Neutralizing the Threat Through Next-Gen Containment

Lieutenant Colonel Jean G.R. Leroux, Directorate Air Requirements for the Canadian Armed Forces, spoke with Combat & Casualty Care regarding their recent procurement of an airworthy, specialized medical module that the Royal Canadian Air Force calls Aeromedical Bio-containment Evacuation System or ABES.

From Combat & Casualty Care, Summer 2021

C&CC: What drove the RCAF decision to procure the Aeromedical Bio-containment Evacuation System (ABES)?

Lt. Col. Leroux: While aeromedical evacuations remain the same at their core, the environment requiring them has been changing. We began to recognize this years ago during Ebola outbreaks. However, the scale of the current pandemic triggered the RCAF to act decisively to provide key aeromedical evacuation services safely in a COVID-19 environment. The need to protect aviators while supporting the government of Canada in the transport of critically injured or highly-contagious patients now and in the future resulted in the procurement of our first Aeromedical Bio-containment Evacuation System or ABES.

C&CC: Given the broad scope and changing environment of aeromedical evacuations, what requirements did you consider and ultimately land on when procuring ABES?

Lt. Col. Leroux: Our immediate objective – or function – was to enable the safe transportation and care of patients with highly-contagious diseases. However, we needed to do so while also reducing the risk of contamination of medical teams, aircrew, and aircraft. This highly specialized environment needed to be a hospital like setting that was efficiently familiar to our medical teams yet adaptable to changing conditions to ensure positive patient and aircrew outcomes. For example, it needed a high efficiency, hermetically sealed, and negatively pressurized ventilation system to prevent contagions from escaping. We also required specialized refrigerator units that could store and transport medical supplies including vaccines.

C&CC: In addition to medical needs, what were the operational and safety aircraft requirements?

Lt. Col. Leroux: In addition to medical functionality, very high on our requirements list was rapid flexibility and interoperability. We needed this aeromedical module to roll-on/roll-off quickly and easily with the ability to operate on the RCAF’s CC-130J Hercules and CC-177 Globemaster aircraft. And, it had to be airworthy. That is, aviation grade structural quality from the pallet up built to OEM standards without the need for waivers.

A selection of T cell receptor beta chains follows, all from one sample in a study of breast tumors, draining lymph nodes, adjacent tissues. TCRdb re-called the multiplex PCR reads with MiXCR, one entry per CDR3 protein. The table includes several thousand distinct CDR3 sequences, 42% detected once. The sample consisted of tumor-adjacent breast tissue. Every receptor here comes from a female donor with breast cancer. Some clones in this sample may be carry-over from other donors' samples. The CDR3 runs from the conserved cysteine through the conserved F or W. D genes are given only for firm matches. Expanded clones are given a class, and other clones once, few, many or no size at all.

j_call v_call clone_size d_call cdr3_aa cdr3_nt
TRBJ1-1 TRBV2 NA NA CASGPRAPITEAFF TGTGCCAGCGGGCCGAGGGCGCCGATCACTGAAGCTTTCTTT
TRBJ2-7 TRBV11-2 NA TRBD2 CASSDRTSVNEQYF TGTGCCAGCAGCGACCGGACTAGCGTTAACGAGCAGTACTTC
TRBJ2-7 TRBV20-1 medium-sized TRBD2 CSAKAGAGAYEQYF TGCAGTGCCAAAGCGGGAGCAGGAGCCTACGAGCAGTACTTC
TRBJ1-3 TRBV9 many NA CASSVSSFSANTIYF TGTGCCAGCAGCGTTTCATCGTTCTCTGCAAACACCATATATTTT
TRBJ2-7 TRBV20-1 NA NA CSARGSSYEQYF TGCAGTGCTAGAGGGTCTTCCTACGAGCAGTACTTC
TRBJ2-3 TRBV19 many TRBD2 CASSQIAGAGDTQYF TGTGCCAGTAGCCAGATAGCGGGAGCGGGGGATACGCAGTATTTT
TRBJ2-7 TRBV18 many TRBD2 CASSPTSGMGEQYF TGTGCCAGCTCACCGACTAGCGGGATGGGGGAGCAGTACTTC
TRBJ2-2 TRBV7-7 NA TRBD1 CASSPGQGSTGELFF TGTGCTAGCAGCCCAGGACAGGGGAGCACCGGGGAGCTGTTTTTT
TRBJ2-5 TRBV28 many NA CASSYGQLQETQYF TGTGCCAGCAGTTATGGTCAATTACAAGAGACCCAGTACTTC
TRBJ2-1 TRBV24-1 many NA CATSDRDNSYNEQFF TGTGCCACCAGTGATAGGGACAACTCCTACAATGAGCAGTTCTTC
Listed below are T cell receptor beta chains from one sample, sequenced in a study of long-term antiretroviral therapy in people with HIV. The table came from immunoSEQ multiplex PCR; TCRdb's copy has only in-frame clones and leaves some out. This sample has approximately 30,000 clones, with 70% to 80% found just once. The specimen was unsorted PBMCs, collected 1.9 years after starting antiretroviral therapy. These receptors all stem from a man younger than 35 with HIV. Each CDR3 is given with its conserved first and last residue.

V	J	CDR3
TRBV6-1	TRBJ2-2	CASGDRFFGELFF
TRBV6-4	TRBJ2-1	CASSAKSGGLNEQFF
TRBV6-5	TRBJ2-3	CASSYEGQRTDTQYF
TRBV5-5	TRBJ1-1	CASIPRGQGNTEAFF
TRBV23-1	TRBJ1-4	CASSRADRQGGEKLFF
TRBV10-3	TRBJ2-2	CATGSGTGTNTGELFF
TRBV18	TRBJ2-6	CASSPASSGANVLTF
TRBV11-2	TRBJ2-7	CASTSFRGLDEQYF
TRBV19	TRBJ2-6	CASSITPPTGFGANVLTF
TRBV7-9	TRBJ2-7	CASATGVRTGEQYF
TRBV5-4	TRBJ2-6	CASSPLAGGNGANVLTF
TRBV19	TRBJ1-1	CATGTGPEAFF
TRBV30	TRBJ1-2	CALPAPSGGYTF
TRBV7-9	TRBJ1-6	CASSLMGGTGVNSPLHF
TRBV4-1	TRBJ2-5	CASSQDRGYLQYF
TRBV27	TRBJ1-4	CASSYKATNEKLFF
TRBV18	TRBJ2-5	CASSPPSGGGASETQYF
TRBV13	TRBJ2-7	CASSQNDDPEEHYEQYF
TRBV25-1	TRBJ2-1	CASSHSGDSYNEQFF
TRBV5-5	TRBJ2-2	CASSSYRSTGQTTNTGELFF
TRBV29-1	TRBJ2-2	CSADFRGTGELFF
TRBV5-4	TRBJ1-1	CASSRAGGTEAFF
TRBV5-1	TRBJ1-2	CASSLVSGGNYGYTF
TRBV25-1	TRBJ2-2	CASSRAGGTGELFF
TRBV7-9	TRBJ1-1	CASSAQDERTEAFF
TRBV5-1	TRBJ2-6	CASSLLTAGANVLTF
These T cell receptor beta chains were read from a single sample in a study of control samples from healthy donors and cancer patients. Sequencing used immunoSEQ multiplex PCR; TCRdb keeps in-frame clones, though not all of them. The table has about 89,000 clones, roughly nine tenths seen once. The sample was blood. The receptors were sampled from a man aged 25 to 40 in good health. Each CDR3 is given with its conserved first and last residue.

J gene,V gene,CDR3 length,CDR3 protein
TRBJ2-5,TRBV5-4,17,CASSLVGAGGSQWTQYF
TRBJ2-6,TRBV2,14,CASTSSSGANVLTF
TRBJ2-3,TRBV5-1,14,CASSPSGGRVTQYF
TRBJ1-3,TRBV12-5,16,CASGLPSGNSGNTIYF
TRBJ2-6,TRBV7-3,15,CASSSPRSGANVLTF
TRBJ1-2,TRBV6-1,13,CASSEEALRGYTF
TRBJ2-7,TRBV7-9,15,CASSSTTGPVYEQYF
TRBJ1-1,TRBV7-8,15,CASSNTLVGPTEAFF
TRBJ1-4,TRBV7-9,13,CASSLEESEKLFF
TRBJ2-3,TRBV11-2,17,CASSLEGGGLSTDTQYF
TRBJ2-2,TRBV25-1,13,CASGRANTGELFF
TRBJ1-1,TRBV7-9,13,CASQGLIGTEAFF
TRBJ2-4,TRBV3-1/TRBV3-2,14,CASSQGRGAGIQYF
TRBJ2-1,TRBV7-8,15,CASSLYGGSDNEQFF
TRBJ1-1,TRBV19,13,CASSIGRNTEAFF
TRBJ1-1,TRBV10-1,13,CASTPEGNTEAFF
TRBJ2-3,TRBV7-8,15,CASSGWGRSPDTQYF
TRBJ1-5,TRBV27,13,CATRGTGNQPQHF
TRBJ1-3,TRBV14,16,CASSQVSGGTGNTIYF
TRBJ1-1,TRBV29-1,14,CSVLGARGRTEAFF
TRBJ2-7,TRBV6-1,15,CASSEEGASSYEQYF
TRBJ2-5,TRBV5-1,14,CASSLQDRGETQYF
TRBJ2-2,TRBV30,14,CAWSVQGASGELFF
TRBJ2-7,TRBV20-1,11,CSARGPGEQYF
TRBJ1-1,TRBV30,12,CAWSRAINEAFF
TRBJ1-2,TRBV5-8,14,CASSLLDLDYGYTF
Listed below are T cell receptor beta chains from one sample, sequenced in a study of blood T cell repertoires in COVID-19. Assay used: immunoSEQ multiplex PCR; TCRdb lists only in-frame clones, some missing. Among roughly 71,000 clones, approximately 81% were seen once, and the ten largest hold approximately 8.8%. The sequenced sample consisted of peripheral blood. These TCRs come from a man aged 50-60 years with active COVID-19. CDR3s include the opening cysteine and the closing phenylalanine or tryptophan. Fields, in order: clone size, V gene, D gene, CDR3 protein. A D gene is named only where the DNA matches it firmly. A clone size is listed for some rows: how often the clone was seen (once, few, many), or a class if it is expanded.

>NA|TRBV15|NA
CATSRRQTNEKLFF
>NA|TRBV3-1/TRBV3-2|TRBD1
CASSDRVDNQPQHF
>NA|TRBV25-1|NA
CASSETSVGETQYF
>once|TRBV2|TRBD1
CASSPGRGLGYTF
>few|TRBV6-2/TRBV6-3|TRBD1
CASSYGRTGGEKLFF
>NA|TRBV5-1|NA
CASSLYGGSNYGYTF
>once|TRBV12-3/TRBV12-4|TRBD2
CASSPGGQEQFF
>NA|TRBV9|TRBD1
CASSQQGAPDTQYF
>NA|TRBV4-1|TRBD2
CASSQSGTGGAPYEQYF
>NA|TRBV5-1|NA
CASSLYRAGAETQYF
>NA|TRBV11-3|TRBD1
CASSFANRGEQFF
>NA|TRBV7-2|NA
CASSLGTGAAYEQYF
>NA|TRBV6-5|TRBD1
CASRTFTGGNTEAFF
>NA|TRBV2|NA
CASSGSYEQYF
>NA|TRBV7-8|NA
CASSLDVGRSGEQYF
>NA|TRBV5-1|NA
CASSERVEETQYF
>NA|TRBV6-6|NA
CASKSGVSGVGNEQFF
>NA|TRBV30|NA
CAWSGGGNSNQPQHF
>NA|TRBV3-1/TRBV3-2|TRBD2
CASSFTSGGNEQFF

To ensure we established a comprehensive list of critical operational and safety requirements, we collaborated closely across a broad range of RCAF team members from both aircraft types. This included pilots, loadmasters, ground personnel, maintenance professionals and others. We did this early on to ensure ABES was not only comfortably and professionally effective on the inside to our specialized medical teams, but also built to meet the weight and balance, ground mobility and operational safety standards that our aircrew and ground crew teams have come to expect.

C&CC: Can you share how the RCAF is deploying ABES in its first 10 months of operation?

Lt. Col. Leroux: The RCAF Aeromedical Evacuation Flight, based at 8 Wing Trenton, Ontario, have been using it to execute medical evacuations of critically ill patients at home and internationally, and they’re always ready to support Canada’s international and domestic humanitarian missions

In April, they helped evacuate patients from north Africa using the ABES on board a CC-177. As a result of the critical and rapid care the patients received while on-board during transit to Canada, our crew was able to save lives. More recently in May, we supported the transport of COVID-19 patients from Manitoba to other provinces for specialized care using the ABES on board a CC-130J Hercules.

Our medical crews have deployed on missions with ABES in various configurations. For example, the system has the capability to simultaneously carry four critical care patients requiring medical beds or to transport 16 seated patients. Upon landing, the system can continue operating on the ground, since all that is required is an electrical power supply, such as a gas-powered generator.